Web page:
What Did You need to Know When Buying a Used Car?

What Did You need to Know When Buying a Used Car?

How many of us buy used vehicles, sure they have done a lot, but soon after realizing they had to spend more than the value of the car. Or even the worst – the car is proven to be stolen or the seller actually has no right to sell it.

This happened. And here are some reasons. Come see:

1.      The seller gives you a vehicle.

Not too many previous owners, a few minor scratches and strange engine sounds that, he assures you, “nothing serious”.

Unless you are a good mechanic or you have a good mechanic to tell you, don’t take the seller’s word for it and buy a car. You can not believe it. In the end, it is “his job” to sell it to you, no matter what. You must have a pretty good idea about the car situation. This point is very much related to the next one.

2.      Don’t buy a car if the seller doesn’t have a registration certificate.

You will not be able to check the owner or car details. The vehicle could be stolen or the seller has no right to sell it to you.

3.      Don’t buy a used car if it is raining or getting wet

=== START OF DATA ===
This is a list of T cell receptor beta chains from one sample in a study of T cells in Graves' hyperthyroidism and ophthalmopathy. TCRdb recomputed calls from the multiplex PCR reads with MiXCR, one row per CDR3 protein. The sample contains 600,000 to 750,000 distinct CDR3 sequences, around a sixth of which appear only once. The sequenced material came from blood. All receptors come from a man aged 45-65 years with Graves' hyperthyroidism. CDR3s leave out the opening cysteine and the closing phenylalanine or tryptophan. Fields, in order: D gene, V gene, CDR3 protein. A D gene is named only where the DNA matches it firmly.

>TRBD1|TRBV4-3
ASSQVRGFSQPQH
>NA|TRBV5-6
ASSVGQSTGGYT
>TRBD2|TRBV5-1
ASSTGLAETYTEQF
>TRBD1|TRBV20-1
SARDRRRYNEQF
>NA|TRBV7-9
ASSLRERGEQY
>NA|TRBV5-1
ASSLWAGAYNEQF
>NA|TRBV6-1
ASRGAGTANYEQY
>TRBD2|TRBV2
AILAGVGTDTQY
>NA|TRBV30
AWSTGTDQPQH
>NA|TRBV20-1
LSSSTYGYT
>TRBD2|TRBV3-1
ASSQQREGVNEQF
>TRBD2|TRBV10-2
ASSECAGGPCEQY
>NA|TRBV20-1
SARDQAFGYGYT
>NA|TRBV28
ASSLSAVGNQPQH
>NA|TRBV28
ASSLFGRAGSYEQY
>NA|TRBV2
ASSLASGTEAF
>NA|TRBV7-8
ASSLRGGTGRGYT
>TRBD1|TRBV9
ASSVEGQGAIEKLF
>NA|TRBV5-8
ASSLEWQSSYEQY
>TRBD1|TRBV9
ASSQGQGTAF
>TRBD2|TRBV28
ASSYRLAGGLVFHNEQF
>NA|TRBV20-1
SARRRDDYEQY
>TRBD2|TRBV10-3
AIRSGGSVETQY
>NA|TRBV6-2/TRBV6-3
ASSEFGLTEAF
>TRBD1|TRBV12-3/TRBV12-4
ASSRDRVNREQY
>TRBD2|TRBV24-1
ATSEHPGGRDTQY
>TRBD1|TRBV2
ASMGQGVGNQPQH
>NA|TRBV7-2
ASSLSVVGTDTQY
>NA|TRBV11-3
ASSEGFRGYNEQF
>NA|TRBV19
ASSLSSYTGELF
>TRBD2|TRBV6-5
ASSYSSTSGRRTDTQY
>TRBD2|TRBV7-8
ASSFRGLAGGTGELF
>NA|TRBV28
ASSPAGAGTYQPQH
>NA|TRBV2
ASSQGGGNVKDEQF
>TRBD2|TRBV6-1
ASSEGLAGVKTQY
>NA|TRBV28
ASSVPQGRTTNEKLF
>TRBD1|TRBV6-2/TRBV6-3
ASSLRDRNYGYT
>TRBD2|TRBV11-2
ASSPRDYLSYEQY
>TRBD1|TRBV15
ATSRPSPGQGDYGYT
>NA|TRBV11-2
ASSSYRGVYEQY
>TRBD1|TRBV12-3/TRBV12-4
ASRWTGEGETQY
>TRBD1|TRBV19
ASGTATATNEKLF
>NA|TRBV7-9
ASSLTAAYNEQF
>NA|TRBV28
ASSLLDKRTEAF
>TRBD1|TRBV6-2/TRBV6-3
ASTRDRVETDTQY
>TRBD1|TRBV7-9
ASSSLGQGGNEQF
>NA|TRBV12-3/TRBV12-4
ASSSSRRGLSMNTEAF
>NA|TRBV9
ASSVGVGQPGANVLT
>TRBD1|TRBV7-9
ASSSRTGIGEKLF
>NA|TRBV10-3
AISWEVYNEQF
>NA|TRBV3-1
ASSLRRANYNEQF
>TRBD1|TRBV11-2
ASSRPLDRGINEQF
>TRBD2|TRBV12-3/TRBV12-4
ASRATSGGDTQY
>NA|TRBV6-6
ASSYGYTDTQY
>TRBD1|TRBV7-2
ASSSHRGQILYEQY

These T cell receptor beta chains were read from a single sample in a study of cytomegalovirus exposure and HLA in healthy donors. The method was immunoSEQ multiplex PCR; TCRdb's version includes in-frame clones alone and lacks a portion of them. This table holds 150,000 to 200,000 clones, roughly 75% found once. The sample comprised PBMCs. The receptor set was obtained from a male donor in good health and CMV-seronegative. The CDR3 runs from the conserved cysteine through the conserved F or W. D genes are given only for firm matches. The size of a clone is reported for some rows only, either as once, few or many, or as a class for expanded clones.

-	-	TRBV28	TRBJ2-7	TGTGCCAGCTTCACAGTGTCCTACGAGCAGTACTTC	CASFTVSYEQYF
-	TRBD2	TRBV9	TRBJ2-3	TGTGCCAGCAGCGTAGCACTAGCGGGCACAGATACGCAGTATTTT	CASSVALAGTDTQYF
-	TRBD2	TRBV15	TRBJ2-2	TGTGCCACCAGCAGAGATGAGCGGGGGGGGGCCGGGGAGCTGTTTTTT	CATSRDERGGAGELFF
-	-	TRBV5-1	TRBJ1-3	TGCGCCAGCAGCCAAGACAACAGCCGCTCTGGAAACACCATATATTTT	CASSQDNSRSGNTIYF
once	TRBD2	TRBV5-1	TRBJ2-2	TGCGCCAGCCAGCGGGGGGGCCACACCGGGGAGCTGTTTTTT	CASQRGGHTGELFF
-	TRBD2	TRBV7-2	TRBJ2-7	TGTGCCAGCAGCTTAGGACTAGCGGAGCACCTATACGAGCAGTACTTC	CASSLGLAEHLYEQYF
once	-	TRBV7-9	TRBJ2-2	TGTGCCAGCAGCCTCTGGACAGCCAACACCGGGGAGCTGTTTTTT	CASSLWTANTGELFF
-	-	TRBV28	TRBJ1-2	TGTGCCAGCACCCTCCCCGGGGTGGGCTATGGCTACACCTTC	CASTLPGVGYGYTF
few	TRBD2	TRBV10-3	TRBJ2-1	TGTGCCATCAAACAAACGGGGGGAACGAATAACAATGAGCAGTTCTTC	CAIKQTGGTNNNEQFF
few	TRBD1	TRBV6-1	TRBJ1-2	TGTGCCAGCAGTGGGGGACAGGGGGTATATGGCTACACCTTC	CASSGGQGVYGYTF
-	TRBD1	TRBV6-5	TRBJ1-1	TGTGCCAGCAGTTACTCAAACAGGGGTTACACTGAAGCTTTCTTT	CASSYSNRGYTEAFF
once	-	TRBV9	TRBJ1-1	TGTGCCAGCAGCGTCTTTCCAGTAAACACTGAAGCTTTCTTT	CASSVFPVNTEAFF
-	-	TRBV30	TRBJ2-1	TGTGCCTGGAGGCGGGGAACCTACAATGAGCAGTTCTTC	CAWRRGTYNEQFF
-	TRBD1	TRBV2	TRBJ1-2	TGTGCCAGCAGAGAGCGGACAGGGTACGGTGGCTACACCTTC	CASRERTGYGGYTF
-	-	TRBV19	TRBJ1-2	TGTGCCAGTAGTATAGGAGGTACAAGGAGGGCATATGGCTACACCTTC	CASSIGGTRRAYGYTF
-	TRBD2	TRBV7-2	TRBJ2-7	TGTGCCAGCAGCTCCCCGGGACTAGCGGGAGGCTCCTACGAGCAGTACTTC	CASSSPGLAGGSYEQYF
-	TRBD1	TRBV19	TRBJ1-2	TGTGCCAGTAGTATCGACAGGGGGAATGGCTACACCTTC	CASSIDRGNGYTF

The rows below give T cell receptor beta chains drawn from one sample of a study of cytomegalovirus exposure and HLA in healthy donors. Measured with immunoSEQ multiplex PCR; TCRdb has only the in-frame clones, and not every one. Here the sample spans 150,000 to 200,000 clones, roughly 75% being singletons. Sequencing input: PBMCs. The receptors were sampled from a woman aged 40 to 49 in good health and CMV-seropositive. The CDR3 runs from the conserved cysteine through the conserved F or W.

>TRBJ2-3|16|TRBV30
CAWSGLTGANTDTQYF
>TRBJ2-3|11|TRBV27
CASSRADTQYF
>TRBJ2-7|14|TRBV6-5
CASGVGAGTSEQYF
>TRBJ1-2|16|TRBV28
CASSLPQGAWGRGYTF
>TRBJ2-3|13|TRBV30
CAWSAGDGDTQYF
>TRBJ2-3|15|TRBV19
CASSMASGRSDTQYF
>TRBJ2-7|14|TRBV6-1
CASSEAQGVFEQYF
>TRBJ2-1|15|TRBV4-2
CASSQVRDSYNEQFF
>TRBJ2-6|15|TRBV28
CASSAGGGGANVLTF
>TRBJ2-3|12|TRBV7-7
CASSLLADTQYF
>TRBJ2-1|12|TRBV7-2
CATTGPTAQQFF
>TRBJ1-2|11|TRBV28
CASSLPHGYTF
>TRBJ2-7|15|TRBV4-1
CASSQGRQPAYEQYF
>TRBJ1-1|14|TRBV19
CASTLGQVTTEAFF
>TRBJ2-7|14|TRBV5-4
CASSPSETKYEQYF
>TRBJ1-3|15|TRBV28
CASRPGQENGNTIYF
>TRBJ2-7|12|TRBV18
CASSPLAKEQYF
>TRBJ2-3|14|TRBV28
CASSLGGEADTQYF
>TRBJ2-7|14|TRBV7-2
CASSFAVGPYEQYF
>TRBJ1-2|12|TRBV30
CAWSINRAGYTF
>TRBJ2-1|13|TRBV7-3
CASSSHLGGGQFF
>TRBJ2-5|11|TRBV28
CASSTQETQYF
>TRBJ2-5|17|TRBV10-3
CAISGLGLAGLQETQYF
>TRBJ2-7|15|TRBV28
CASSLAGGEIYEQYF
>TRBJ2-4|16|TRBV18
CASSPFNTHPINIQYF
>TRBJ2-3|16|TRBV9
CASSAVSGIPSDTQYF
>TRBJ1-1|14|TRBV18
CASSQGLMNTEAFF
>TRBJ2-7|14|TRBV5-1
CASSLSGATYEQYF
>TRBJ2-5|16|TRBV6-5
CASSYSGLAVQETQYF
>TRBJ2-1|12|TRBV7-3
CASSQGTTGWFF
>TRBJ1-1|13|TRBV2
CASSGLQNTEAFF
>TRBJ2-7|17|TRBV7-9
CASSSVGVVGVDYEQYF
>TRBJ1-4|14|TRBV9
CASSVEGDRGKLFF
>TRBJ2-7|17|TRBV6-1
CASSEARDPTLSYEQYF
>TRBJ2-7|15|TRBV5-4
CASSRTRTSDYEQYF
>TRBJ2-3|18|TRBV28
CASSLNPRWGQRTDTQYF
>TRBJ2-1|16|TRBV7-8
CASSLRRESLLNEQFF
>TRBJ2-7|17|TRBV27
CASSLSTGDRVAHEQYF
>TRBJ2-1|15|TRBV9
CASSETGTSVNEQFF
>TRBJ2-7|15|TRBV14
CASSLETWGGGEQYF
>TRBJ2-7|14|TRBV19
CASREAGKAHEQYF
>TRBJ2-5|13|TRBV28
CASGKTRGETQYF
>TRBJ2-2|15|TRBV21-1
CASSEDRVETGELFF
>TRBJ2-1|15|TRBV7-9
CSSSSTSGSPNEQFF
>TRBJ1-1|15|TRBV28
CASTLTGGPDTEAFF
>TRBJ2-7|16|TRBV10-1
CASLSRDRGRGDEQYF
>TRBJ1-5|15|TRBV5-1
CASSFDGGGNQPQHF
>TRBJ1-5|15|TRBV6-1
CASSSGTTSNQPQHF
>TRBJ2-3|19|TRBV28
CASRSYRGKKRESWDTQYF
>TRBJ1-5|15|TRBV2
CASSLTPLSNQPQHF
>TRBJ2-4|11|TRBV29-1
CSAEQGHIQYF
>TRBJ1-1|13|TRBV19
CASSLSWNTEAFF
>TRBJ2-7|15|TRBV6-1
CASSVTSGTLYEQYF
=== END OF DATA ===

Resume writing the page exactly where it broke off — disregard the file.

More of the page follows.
I know that sounds crazy, but never make the decision to buy a used car if it’s raining or getting wet. As one of my friends said, “They all look beautiful when wet”. Also, try not to check the vehicle you want to buy in bad light or at night.

4.      Check the car’s mileage

Make sure the car’s milage hasn’t been clocked (the odometer has been rotated again) to increase the value of the car. This practice is illegal. You might want to check MOT certificates before and now.

5.      Ask the service history, so you will know what to expect.

6.      Try a test drive and drive the car yourself.

Don’t let the seller fool you. You have to check whether the engine is strong enough, if the brakes are good, the gearbox is functioning properly and so on. If you are not happy, better leave.…

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Want to Sell My Car to Used Car Buyers

Want to Sell My Car to Used Car Buyers

There are many different reasons why people decide to sell their used cars, but one of the main reasons is people need fast money. When you are trying to sell your used vehicle for fast cash, you might have to consider selling it cheap, even if the car has some mechanical problems.

Information about the Buyer

It is important to know that the buyer will have your information because there is usually an agreement that the buyer of a used vehicle has 30 days after the date of purchase to return if an error occurs. If you don’t reveal all the mechanical problems to the buyer, and something is broken, they can ask for their money back. So reveal every mechanical problem you know about prospective buyers before taking their money.